Objective: The objective of the study was to investigate clinical effects of low-level laser therapy (LLLT) in patients with acute neck pain with radiculopathy.
Design: Double-blind, randomized, placebo-controlled study.
Setting: The study was carried out between January 2005 and September 2007 at the Clinic for Rehabilitation at the Medical School, University of Belgrade, Serbia.
Patients and intervention: Sixty subjects received a course of 15 treatments over 3 weeks with active or an inactivated laser as a placebo procedure. LLLT was applied to the skin projection at the anatomical site of the spinal segment involved with the following parameters: wavelength 905 nm, frequency 5,000 Hz, power density of 12 mW/cm(2), and dose of 2 J/cm(2), treatment time 120 seconds, at whole doses 12 J/cm(2).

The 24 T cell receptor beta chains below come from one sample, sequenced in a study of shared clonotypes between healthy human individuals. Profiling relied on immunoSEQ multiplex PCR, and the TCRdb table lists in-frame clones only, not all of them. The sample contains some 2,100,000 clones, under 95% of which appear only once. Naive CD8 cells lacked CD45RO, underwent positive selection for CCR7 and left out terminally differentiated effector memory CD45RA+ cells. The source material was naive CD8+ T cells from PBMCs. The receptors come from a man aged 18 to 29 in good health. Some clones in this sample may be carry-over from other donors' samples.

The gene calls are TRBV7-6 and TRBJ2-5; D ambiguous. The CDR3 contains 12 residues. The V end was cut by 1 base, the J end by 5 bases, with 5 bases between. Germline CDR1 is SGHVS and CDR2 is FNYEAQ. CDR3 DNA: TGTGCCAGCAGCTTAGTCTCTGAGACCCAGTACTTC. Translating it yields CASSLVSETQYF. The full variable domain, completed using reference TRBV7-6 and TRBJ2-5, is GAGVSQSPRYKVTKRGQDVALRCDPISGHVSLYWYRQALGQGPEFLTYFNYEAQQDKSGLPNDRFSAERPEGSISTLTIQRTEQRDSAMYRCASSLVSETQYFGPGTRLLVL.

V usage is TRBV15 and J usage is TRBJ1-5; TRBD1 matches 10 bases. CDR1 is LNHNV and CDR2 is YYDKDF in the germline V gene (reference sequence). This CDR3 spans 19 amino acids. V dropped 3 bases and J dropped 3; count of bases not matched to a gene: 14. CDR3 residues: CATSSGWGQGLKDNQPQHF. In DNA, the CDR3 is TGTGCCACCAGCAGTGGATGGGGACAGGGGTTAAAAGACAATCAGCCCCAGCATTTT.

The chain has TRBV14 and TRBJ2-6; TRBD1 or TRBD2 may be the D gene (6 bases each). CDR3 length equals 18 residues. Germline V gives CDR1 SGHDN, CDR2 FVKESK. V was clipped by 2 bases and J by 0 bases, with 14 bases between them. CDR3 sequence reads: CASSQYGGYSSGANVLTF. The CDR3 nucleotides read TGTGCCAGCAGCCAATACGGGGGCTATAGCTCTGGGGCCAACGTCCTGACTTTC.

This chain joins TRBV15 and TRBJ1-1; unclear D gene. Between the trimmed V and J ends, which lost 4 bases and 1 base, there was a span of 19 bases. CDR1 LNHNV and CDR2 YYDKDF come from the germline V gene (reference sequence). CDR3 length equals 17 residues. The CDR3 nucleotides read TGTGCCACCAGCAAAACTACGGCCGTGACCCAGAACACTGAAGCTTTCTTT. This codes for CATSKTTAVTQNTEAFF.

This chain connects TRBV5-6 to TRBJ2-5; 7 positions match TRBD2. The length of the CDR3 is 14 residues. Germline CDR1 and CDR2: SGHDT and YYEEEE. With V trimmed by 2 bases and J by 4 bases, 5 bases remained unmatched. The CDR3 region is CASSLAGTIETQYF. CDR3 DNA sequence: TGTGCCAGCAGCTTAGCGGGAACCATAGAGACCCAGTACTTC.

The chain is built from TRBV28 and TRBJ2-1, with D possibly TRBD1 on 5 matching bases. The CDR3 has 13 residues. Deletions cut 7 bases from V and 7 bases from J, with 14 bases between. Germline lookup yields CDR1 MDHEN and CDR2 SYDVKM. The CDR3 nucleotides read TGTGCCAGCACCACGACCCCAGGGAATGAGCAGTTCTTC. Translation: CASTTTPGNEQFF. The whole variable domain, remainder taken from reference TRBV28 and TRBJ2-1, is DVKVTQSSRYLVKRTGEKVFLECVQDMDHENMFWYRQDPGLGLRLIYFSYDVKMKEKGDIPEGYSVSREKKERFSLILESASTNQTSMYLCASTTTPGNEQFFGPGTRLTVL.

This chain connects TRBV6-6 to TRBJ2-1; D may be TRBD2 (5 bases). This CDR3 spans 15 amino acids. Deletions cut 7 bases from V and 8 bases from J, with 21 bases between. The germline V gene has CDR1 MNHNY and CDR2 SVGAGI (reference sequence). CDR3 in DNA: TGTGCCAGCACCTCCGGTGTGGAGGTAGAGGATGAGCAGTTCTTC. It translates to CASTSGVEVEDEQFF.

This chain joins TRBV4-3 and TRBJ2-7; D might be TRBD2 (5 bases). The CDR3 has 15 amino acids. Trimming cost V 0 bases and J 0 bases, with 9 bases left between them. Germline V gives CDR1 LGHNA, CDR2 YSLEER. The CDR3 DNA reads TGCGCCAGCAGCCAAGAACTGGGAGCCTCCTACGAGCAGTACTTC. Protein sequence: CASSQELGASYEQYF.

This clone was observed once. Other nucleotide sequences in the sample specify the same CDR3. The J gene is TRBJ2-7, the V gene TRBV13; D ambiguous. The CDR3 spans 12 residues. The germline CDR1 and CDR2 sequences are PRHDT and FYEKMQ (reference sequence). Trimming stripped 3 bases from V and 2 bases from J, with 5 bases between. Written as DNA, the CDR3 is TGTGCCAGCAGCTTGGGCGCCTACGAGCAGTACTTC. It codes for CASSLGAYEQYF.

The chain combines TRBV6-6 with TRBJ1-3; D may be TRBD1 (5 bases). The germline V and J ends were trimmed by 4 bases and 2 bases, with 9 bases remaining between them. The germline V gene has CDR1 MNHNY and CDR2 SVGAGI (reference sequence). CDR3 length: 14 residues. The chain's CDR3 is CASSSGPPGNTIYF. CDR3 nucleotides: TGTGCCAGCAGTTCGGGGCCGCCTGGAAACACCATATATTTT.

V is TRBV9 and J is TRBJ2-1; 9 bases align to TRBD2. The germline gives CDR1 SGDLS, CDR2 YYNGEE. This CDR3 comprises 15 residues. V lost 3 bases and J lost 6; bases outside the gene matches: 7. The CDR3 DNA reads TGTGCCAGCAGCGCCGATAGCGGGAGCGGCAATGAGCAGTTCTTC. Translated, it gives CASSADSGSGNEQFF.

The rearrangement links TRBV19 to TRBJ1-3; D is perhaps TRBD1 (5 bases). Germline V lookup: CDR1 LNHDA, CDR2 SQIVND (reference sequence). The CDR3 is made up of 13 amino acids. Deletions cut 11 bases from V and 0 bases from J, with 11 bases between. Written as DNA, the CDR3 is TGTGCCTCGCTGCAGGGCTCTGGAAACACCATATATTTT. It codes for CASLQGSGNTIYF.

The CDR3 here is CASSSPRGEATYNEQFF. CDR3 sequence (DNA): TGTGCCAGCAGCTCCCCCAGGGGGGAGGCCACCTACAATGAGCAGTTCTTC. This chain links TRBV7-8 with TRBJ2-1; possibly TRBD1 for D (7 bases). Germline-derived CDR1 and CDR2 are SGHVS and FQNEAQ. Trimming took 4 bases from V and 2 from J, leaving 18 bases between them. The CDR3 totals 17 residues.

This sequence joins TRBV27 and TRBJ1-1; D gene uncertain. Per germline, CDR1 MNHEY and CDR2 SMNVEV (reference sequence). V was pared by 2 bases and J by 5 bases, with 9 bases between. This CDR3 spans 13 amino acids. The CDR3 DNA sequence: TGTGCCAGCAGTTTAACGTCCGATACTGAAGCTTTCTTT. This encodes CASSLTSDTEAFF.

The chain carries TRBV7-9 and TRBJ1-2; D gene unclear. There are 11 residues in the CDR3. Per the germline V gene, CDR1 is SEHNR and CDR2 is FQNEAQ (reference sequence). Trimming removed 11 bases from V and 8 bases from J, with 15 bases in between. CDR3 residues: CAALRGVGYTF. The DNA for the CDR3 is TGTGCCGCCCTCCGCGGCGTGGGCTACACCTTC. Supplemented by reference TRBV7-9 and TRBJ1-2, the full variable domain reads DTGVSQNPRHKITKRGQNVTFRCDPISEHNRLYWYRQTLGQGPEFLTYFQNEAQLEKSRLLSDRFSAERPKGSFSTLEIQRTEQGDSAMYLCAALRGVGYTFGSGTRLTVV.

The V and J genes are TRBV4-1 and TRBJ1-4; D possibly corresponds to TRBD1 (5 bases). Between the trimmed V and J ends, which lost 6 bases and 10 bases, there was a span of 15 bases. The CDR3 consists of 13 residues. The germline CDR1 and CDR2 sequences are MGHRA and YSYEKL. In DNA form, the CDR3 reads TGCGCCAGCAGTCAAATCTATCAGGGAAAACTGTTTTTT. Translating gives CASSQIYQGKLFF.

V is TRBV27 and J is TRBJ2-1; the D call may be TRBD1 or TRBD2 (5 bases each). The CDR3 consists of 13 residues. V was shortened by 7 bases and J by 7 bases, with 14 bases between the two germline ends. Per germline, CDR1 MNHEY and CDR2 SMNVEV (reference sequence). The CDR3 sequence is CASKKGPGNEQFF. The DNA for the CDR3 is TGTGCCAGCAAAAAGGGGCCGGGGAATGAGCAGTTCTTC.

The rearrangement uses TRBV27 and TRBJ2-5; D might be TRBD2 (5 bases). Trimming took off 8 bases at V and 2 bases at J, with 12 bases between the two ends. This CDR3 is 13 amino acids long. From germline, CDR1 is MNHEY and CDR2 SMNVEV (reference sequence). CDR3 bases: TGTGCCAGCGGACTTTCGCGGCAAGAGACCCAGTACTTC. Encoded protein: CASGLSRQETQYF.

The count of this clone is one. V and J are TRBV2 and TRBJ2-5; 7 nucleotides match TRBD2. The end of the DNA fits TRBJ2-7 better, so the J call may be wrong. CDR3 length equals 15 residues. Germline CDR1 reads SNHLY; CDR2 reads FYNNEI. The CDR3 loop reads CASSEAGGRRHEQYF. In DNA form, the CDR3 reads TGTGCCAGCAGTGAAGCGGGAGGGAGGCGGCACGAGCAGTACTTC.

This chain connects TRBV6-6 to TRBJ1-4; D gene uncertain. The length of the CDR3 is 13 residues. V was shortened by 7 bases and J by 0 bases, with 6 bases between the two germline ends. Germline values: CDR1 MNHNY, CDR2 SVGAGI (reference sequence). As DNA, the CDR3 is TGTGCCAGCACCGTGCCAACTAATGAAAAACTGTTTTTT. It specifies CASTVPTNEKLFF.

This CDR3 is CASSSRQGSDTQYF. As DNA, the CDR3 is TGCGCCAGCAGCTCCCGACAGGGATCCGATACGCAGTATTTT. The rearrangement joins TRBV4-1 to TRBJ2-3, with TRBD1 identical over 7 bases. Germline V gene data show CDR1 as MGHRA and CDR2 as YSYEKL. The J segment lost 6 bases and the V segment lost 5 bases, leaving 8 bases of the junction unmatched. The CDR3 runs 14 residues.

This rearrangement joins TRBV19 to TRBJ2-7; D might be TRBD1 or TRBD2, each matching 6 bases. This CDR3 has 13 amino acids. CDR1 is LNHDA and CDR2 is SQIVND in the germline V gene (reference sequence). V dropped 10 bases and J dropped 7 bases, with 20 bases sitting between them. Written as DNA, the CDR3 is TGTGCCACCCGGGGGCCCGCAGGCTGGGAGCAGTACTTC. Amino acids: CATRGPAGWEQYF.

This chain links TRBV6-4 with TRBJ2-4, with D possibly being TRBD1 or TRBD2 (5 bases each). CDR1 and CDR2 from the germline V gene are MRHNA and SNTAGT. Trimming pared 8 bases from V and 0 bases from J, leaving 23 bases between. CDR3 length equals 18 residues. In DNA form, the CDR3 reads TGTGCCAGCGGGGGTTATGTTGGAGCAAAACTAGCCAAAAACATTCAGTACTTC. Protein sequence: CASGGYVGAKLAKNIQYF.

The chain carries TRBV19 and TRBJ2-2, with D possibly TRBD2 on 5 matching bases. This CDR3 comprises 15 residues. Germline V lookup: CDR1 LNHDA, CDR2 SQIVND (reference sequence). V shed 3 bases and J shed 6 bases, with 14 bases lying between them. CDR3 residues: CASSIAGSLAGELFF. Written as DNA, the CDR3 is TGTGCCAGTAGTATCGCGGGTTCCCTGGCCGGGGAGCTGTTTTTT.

Outcome measures: The primary outcome measure was pain intensity as measured by a visual analog scale. Secondary outcome measures were neck movement, neck disability index, and quality of life. Measurements were taken before treatment and at the end of the 3-week treatment period.
Results: Statistically significant differences between groups were found for intensity of arm pain (P = 0.003, with high effect size d = 0.92) and for neck extension (P = 0.003 with high effect size d = 0.94).
Conclusion: LLLT gave more effective short-term relief of arm pain and increased range of neck extension in patients with acute neck pain with radiculopathy in comparison to the placebo procedure.